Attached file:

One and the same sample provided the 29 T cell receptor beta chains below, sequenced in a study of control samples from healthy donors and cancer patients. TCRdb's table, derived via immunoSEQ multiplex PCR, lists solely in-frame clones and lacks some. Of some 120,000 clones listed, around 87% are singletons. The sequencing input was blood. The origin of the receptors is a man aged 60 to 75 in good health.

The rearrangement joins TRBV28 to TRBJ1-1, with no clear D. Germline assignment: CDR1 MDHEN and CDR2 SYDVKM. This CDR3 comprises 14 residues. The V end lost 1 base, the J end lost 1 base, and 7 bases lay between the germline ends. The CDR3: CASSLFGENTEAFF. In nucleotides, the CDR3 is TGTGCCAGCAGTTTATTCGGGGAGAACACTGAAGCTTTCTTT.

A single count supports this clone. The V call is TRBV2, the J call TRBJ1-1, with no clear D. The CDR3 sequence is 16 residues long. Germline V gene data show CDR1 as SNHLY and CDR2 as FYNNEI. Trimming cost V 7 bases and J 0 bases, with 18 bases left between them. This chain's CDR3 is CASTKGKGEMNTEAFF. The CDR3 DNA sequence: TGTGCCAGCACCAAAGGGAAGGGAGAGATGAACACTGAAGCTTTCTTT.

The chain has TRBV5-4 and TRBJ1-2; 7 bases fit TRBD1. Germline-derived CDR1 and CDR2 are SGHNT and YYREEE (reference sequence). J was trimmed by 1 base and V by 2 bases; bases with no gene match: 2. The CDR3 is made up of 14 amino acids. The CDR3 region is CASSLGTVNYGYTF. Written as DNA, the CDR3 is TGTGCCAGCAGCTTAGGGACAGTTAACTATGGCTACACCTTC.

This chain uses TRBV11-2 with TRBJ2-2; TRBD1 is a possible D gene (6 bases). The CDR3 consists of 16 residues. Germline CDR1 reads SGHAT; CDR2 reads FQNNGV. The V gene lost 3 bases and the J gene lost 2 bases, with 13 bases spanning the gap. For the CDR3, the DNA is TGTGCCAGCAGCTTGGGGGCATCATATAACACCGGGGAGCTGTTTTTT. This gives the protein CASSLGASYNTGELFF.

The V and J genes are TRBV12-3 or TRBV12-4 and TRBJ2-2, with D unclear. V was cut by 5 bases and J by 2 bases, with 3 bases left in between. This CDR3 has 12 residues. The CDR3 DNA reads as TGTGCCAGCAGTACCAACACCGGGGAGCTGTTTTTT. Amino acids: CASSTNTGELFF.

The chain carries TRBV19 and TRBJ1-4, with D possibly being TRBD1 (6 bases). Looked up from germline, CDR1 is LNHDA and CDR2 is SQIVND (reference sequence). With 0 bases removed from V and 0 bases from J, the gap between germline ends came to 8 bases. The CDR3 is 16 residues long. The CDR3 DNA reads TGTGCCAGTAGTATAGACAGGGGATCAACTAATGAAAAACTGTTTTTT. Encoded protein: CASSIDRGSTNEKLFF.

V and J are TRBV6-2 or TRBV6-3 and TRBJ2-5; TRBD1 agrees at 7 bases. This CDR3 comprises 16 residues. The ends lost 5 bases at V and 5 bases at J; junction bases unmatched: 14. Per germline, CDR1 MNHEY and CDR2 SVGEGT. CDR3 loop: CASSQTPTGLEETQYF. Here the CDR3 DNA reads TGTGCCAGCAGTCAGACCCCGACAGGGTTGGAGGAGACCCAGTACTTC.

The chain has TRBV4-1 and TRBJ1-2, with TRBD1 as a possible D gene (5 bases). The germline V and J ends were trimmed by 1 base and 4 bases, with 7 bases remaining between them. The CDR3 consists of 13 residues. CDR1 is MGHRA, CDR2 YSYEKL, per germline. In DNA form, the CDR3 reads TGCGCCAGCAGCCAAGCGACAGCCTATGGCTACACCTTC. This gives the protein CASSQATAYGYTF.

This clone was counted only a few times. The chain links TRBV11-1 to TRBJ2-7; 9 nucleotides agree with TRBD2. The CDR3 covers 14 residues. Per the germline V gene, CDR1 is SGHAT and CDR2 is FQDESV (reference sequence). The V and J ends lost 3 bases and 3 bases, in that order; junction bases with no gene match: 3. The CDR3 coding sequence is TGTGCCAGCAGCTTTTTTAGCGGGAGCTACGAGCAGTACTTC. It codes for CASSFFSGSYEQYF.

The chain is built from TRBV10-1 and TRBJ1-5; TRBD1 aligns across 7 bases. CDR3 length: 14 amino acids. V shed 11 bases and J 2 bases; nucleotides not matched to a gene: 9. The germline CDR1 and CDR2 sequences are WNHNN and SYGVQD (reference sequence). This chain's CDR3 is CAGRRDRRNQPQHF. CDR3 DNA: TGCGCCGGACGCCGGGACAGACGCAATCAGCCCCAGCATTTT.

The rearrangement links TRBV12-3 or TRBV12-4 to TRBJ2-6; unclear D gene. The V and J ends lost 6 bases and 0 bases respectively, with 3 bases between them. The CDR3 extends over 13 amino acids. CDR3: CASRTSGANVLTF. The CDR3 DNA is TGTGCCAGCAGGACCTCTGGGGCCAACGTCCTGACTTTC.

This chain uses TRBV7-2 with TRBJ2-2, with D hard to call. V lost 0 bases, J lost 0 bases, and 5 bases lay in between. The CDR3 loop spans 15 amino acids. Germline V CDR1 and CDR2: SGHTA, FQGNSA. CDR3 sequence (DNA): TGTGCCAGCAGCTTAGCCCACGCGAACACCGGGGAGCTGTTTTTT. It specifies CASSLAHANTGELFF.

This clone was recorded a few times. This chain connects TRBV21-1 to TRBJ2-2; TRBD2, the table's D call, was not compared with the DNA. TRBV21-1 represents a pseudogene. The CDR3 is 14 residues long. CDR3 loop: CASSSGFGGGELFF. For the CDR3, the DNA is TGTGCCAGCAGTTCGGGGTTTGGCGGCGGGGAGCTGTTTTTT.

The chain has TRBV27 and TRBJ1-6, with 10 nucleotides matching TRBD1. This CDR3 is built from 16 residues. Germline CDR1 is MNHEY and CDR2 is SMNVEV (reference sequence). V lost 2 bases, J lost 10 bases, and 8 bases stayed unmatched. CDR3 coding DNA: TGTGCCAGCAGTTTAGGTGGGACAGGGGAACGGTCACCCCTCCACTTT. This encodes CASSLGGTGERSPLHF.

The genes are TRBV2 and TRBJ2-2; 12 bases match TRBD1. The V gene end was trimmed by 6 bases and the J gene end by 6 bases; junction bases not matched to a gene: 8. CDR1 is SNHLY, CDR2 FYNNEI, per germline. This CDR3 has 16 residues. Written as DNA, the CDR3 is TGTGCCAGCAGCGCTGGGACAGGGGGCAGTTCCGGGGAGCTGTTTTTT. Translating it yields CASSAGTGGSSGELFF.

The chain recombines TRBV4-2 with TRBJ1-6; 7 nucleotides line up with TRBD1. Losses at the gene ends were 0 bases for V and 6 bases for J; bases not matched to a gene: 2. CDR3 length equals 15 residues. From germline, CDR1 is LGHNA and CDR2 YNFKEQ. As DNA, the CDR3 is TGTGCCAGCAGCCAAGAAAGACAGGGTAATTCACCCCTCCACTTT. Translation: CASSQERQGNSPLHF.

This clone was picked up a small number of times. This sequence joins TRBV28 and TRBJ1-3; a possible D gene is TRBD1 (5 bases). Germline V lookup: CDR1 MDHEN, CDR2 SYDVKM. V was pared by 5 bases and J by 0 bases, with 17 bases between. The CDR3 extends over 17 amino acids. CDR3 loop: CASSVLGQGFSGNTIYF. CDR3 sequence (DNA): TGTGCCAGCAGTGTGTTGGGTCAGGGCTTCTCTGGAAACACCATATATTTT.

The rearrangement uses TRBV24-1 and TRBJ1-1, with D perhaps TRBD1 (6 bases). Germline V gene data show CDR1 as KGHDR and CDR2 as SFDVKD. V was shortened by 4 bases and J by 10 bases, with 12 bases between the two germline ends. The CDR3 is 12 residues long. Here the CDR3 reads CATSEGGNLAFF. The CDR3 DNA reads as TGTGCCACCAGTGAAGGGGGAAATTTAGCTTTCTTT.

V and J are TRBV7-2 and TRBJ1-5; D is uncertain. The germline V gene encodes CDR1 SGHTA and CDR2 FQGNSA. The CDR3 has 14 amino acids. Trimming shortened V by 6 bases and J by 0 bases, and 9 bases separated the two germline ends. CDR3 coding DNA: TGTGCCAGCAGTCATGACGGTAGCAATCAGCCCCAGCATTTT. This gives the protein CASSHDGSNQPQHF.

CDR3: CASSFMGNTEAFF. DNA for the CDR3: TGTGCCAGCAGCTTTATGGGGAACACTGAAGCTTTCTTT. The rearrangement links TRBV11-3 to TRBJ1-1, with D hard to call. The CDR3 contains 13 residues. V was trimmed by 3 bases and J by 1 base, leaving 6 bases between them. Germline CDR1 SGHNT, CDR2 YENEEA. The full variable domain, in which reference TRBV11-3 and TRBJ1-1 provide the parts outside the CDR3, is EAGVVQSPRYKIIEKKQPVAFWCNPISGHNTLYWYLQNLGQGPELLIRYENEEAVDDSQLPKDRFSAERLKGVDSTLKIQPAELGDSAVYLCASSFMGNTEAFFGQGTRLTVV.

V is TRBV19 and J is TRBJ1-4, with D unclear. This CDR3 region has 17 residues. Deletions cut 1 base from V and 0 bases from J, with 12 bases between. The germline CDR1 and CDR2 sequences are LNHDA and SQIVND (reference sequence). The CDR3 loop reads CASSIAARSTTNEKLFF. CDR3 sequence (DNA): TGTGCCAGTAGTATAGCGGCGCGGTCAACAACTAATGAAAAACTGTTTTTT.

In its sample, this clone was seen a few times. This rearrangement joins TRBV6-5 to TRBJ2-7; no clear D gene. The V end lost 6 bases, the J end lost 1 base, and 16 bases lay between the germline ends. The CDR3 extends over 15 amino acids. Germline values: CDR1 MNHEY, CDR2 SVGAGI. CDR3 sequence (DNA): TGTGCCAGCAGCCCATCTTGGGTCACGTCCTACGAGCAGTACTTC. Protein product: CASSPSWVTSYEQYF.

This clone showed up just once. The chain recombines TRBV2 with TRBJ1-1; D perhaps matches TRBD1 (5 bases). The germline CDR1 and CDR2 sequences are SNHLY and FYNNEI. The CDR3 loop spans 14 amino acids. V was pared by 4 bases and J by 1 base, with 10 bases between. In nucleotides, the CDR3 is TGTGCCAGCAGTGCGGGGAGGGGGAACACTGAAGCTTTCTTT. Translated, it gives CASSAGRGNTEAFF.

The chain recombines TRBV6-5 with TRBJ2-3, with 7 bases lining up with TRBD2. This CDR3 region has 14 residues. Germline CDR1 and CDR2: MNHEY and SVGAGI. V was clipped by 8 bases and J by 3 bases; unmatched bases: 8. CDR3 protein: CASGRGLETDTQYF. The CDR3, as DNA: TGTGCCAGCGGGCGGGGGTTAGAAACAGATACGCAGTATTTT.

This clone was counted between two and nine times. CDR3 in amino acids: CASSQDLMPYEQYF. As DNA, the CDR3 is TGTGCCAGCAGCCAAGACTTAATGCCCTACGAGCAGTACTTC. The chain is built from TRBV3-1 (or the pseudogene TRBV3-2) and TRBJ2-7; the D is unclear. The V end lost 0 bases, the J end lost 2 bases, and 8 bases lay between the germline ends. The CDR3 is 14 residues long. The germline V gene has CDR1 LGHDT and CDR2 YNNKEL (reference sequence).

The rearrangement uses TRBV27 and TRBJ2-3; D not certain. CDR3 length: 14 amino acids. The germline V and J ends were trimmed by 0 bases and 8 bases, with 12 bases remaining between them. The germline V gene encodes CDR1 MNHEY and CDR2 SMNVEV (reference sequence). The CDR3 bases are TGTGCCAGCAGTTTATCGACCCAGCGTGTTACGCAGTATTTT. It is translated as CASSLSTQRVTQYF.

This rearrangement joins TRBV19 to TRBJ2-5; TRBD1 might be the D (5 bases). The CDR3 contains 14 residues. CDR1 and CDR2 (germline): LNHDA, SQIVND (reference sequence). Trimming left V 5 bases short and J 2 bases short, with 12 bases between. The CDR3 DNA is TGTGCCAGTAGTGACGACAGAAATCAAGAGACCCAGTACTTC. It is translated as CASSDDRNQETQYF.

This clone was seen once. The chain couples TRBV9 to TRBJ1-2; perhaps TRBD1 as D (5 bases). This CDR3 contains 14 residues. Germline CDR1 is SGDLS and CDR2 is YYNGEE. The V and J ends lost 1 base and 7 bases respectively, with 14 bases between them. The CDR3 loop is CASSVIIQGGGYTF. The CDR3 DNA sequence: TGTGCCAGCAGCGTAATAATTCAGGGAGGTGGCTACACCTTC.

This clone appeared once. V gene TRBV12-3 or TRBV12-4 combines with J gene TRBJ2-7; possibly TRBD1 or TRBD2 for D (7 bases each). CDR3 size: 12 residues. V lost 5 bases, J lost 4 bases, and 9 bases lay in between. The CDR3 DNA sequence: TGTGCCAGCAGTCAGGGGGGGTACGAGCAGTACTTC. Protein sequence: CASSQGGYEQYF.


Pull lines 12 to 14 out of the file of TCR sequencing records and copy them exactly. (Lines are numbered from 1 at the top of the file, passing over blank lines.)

The rearrangement links TRBV12-3 or TRBV12-4 to TRBJ2-6; unclear D gene. The V and J ends lost 6 bases and 0 bases respectively, with 3 bases between them. The CDR3 extends over 13 amino acids. CDR3: CASRTSGANVLTF. The CDR3 DNA is TGTGCCAGCAGGACCTCTGGGGCCAACGTCCTGACTTTC.

This chain uses TRBV7-2 with TRBJ2-2, with D hard to call. V lost 0 bases, J lost 0 bases, and 5 bases lay in between. The CDR3 loop spans 15 amino acids. Germline V CDR1 and CDR2: SGHTA, FQGNSA. CDR3 sequence (DNA): TGTGCCAGCAGCTTAGCCCACGCGAACACCGGGGAGCTGTTTTTT. It specifies CASSLAHANTGELFF.

This clone was recorded a few times. This chain connects TRBV21-1 to TRBJ2-2; TRBD2, the table's D call, was not compared with the DNA. TRBV21-1 represents a pseudogene. The CDR3 is 14 residues long. CDR3 loop: CASSSGFGGGELFF. For the CDR3, the DNA is TGTGCCAGCAGTTCGGGGTTTGGCGGCGGGGAGCTGTTTTTT.